SFI has been awarded a major new grant from the John Templeton Foundation to pursue fundamental understandings of the hidden regularities in complex biological and social systems.
The Templeton Foundation is a philanthropic organization that supports research on subjects ranging from complexity, evolution, and infinity to creativity, forgiveness, love, and free will. More about the the John Templeton Foundation.
The primary goal of the three-year, $5 million SFI project is to generate new concepts and quantitative methods of general scientific and social value. It recognizes the opportunity presented by recent advances in data collection and computational power.
According to the grant award, the project “initiates a groundbreaking research program on the nature … of complexity with the potential for illuminating many hidden regularities in the biological and social worlds.”
The project “has the promise of developing fundamentally new quantitative theories” and focuses on “areas where new research and analysis are likely to make a real difference.” Specifically, it supports three research efforts:
+ The evolution of complexity and intelligence on Earth, led by SFI External Professor David Krakauer
+ The hidden laws that pervade complex phenomena, especially biological and social phenomena, led by SFI Distinguished Professor Geoffrey West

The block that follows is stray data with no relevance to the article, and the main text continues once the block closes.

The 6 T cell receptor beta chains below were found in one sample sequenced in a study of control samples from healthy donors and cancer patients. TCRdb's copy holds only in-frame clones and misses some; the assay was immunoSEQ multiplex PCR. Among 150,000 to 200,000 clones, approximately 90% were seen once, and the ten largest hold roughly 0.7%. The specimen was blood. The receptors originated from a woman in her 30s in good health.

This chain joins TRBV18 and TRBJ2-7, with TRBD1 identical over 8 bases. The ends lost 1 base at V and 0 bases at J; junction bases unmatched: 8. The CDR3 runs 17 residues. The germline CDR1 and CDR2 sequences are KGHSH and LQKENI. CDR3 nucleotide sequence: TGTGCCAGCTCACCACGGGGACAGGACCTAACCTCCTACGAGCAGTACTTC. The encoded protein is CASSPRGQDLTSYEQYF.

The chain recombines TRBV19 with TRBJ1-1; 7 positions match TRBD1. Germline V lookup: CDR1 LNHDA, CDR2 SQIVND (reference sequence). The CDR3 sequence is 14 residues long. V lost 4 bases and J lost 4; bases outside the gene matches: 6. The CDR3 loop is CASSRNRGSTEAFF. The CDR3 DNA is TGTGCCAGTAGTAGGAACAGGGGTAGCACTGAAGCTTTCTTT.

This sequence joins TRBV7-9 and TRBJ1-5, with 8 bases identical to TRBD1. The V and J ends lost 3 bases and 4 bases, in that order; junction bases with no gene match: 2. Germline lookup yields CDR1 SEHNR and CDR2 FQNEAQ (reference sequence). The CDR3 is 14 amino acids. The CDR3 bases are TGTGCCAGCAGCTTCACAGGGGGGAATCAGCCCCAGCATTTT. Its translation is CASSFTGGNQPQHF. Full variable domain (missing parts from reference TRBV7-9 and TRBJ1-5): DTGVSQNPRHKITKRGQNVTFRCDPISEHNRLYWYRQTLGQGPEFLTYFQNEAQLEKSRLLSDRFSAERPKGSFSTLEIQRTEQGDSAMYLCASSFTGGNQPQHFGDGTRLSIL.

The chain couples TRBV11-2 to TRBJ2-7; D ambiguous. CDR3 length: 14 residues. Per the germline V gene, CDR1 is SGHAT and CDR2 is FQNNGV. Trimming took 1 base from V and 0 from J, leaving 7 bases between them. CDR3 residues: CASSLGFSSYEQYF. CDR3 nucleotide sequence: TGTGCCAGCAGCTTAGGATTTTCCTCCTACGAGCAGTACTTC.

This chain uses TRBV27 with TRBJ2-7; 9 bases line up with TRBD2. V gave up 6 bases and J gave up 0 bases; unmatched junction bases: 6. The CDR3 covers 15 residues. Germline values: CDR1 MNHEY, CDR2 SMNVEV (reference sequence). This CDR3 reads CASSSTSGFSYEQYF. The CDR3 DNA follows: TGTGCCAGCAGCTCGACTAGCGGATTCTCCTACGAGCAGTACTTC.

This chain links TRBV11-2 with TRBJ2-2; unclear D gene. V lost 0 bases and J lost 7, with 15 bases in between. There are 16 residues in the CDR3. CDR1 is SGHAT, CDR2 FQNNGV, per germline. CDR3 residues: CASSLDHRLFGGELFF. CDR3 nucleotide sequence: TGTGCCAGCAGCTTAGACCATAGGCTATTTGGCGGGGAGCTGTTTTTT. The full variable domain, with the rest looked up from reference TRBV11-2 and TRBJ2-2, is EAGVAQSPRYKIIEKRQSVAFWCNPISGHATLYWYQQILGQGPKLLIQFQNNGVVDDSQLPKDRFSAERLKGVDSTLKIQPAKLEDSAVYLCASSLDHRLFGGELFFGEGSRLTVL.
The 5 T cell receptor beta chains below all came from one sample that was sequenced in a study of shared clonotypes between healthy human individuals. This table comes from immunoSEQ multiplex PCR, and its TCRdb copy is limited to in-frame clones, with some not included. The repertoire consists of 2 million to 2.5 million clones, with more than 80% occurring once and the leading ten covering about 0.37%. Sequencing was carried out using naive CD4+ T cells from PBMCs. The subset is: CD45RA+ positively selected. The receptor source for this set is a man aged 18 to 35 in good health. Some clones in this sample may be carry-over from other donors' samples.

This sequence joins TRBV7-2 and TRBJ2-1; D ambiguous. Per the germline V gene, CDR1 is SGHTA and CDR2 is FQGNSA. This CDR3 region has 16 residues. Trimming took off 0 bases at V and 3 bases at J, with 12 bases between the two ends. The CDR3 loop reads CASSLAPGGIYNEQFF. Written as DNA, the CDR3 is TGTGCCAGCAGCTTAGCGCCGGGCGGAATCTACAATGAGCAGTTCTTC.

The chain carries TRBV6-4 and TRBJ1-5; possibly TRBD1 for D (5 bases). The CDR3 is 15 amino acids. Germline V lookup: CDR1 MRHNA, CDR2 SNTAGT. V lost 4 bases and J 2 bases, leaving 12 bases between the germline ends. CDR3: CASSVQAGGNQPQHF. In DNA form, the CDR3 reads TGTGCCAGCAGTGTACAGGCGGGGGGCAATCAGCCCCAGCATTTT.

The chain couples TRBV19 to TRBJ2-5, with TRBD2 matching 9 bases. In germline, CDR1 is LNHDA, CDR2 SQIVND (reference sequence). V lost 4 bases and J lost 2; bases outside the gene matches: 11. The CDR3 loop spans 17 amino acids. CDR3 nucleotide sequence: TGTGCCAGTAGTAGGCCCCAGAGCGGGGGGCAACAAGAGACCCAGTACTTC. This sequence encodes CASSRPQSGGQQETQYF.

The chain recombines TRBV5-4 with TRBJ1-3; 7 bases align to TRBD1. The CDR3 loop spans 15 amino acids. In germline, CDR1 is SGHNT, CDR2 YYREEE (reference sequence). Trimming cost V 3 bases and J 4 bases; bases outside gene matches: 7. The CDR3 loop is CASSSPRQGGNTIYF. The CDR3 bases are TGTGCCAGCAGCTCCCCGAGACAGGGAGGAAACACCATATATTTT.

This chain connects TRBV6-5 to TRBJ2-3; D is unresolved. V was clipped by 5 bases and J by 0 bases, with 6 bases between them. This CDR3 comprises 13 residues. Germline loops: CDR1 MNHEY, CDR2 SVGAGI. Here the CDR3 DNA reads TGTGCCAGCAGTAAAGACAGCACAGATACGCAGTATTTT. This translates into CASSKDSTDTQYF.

+ Universal patterns in the emergence of complex societies, led by SFI President Jerry Sabloff
“All projects seek to understand the interconnectedness [among] competition, cooperation, and increasingly efficient and robust means of acquiring and communicating information,” reads the grant award. “All projects consider the crucial role of multiple temporal and spatial scales in complex systems, why hierarchical and modular structure is ubiquitous, how mechanisms have evolved to exploit rapid changes in their surroundings, and how adaptive systems have found a way of overcoming and exploiting the rapid turnaround and loss of their most elementary components.”
“These projects fit the progression of SFI science very well,” says SFI President Jerry Sabloff. “Although they are quite different in terms of the complex systems they examine -- from genes and neurons to large human social systems -- they all are concerned with the fundamental processes underlying complexity and the evolution of complexity. These are questions SFI has been asking since its founding in 1984."
“With the Templeton Foundation’s generous support, we hope to make significant progress in understanding the principles that span and unify many complex systems,” he adds.
The grant also supports a significant education outreach project led by SFI VP for Education and Institutional Outreach Ginger Richardson. As part of the grant, SFI will create an online resource called the Complexity Explorer. At the Explorer’s core will be a wealth of learning materials associated with the sciences of complexity, she says.
SFI’s people have a long history of both developing the sciences of complexity and offering education programs in complexity, says SFI External Professor Melanie Mitchell, who is faculty coordinator for the Complexity Explorer project.
She says the online resource is intended for all levels of teachers and learners interested in complexity, including academics, graduate and undergraduate students, professionals, members of the public, and high school and middle school students.
“Wherever I go, people ask me where they can learn more about complex adaptive systems,” Mitchell says. “This project, supported by the Templeton Foundation, will transform a longtime need into a reality.”
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